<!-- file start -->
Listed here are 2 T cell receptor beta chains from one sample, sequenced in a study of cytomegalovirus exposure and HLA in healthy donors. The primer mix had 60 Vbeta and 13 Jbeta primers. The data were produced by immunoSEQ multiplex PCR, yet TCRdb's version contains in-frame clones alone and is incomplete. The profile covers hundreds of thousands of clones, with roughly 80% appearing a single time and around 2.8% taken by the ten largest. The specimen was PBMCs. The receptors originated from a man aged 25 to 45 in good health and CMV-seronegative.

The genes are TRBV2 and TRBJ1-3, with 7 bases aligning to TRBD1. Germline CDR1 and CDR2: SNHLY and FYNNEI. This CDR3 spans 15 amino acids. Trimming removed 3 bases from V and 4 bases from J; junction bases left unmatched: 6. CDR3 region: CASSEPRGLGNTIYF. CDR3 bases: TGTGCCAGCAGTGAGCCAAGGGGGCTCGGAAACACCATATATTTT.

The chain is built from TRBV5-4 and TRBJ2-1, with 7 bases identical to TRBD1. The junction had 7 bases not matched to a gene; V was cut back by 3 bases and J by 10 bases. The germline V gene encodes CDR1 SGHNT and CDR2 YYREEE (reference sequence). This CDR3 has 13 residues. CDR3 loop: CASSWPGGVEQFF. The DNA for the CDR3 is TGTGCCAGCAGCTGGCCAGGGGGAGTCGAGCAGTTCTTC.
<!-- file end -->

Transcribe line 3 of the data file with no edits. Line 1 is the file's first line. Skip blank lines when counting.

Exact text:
The chain is built from TRBV5-4 and TRBJ2-1, with 7 bases identical to TRBD1. The junction had 7 bases not matched to a gene; V was cut back by 3 bases and J by 10 bases. The germline V gene encodes CDR1 SGHNT and CDR2 YYREEE (reference sequence). This CDR3 has 13 residues. CDR3 loop: CASSWPGGVEQFF. The DNA for the CDR3 is TGTGCCAGCAGCTGGCCAGGGGGAGTCGAGCAGTTCTTC.